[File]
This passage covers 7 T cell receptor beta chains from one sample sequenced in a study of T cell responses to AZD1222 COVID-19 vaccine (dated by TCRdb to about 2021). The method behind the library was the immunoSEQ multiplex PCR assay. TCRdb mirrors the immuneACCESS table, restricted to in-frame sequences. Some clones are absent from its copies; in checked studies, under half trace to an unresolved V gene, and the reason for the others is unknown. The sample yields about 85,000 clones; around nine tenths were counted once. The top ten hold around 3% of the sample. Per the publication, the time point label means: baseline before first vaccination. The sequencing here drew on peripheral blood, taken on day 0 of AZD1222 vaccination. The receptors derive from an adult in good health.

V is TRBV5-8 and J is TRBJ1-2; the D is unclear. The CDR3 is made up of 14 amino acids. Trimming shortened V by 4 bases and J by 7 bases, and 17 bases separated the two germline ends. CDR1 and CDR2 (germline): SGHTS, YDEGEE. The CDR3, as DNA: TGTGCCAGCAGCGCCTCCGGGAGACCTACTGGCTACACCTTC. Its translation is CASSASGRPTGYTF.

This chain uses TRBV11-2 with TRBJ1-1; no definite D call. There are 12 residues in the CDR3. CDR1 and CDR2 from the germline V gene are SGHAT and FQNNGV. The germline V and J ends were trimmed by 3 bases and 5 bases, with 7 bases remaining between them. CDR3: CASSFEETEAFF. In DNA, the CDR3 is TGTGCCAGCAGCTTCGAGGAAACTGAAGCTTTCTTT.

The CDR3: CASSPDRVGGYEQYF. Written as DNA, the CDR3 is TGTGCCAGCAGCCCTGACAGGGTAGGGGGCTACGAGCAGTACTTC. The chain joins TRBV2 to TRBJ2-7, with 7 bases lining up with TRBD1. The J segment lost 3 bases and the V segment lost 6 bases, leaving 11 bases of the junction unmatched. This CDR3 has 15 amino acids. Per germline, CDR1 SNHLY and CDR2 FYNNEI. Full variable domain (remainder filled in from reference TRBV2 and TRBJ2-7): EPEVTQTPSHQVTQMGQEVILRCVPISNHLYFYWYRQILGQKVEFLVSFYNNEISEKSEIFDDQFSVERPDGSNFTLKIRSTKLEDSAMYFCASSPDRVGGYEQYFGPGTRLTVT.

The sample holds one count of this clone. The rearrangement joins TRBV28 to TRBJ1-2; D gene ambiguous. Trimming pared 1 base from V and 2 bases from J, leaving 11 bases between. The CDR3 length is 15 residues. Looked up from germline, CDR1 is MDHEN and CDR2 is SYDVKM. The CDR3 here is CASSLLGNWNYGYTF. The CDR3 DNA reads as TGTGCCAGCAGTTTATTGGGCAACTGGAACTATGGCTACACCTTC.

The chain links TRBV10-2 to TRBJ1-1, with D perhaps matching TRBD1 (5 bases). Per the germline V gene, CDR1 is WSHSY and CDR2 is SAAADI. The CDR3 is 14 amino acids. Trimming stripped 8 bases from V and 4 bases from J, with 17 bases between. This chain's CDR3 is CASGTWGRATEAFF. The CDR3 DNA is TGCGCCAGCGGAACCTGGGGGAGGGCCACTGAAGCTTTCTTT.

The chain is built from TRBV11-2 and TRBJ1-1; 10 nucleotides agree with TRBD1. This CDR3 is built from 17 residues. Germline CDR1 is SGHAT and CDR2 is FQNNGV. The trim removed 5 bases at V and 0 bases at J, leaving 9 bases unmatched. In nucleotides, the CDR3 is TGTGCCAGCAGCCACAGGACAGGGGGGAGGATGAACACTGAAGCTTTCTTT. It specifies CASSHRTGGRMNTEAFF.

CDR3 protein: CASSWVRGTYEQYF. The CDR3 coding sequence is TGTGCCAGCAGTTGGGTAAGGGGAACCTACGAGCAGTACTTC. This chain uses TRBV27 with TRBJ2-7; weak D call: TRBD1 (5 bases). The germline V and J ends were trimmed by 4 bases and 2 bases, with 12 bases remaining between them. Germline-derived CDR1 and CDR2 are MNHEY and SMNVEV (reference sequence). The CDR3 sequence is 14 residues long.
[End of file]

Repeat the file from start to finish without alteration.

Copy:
This passage covers 7 T cell receptor beta chains from one sample sequenced in a study of T cell responses to AZD1222 COVID-19 vaccine (dated by TCRdb to about 2021). The method behind the library was the immunoSEQ multiplex PCR assay. TCRdb mirrors the immuneACCESS table, restricted to in-frame sequences. Some clones are absent from its copies; in checked studies, under half trace to an unresolved V gene, and the reason for the others is unknown. The sample yields about 85,000 clones; around nine tenths were counted once. The top ten hold around 3% of the sample. Per the publication, the time point label means: baseline before first vaccination. The sequencing here drew on peripheral blood, taken on day 0 of AZD1222 vaccination. The receptors derive from an adult in good health.

V is TRBV5-8 and J is TRBJ1-2; the D is unclear. The CDR3 is made up of 14 amino acids. Trimming shortened V by 4 bases and J by 7 bases, and 17 bases separated the two germline ends. CDR1 and CDR2 (germline): SGHTS, YDEGEE. The CDR3, as DNA: TGTGCCAGCAGCGCCTCCGGGAGACCTACTGGCTACACCTTC. Its translation is CASSASGRPTGYTF.

This chain uses TRBV11-2 with TRBJ1-1; no definite D call. There are 12 residues in the CDR3. CDR1 and CDR2 from the germline V gene are SGHAT and FQNNGV. The germline V and J ends were trimmed by 3 bases and 5 bases, with 7 bases remaining between them. CDR3: CASSFEETEAFF. In DNA, the CDR3 is TGTGCCAGCAGCTTCGAGGAAACTGAAGCTTTCTTT.

The CDR3: CASSPDRVGGYEQYF. Written as DNA, the CDR3 is TGTGCCAGCAGCCCTGACAGGGTAGGGGGCTACGAGCAGTACTTC. The chain joins TRBV2 to TRBJ2-7, with 7 bases lining up with TRBD1. The J segment lost 3 bases and the V segment lost 6 bases, leaving 11 bases of the junction unmatched. This CDR3 has 15 amino acids. Per germline, CDR1 SNHLY and CDR2 FYNNEI. Full variable domain (remainder filled in from reference TRBV2 and TRBJ2-7): EPEVTQTPSHQVTQMGQEVILRCVPISNHLYFYWYRQILGQKVEFLVSFYNNEISEKSEIFDDQFSVERPDGSNFTLKIRSTKLEDSAMYFCASSPDRVGGYEQYFGPGTRLTVT.

The sample holds one count of this clone. The rearrangement joins TRBV28 to TRBJ1-2; D gene ambiguous. Trimming pared 1 base from V and 2 bases from J, leaving 11 bases between. The CDR3 length is 15 residues. Looked up from germline, CDR1 is MDHEN and CDR2 is SYDVKM. The CDR3 here is CASSLLGNWNYGYTF. The CDR3 DNA reads as TGTGCCAGCAGTTTATTGGGCAACTGGAACTATGGCTACACCTTC.

The chain links TRBV10-2 to TRBJ1-1, with D perhaps matching TRBD1 (5 bases). Per the germline V gene, CDR1 is WSHSY and CDR2 is SAAADI. The CDR3 is 14 amino acids. Trimming stripped 8 bases from V and 4 bases from J, with 17 bases between. This chain's CDR3 is CASGTWGRATEAFF. The CDR3 DNA is TGCGCCAGCGGAACCTGGGGGAGGGCCACTGAAGCTTTCTTT.

The chain is built from TRBV11-2 and TRBJ1-1; 10 nucleotides agree with TRBD1. This CDR3 is built from 17 residues. Germline CDR1 is SGHAT and CDR2 is FQNNGV. The trim removed 5 bases at V and 0 bases at J, leaving 9 bases unmatched. In nucleotides, the CDR3 is TGTGCCAGCAGCCACAGGACAGGGGGGAGGATGAACACTGAAGCTTTCTTT. It specifies CASSHRTGGRMNTEAFF.

CDR3 protein: CASSWVRGTYEQYF. The CDR3 coding sequence is TGTGCCAGCAGTTGGGTAAGGGGAACCTACGAGCAGTACTTC. This chain uses TRBV27 with TRBJ2-7; weak D call: TRBD1 (5 bases). The germline V and J ends were trimmed by 4 bases and 2 bases, with 12 bases remaining between them. Germline-derived CDR1 and CDR2 are MNHEY and SMNVEV (reference sequence). The CDR3 sequence is 14 residues long.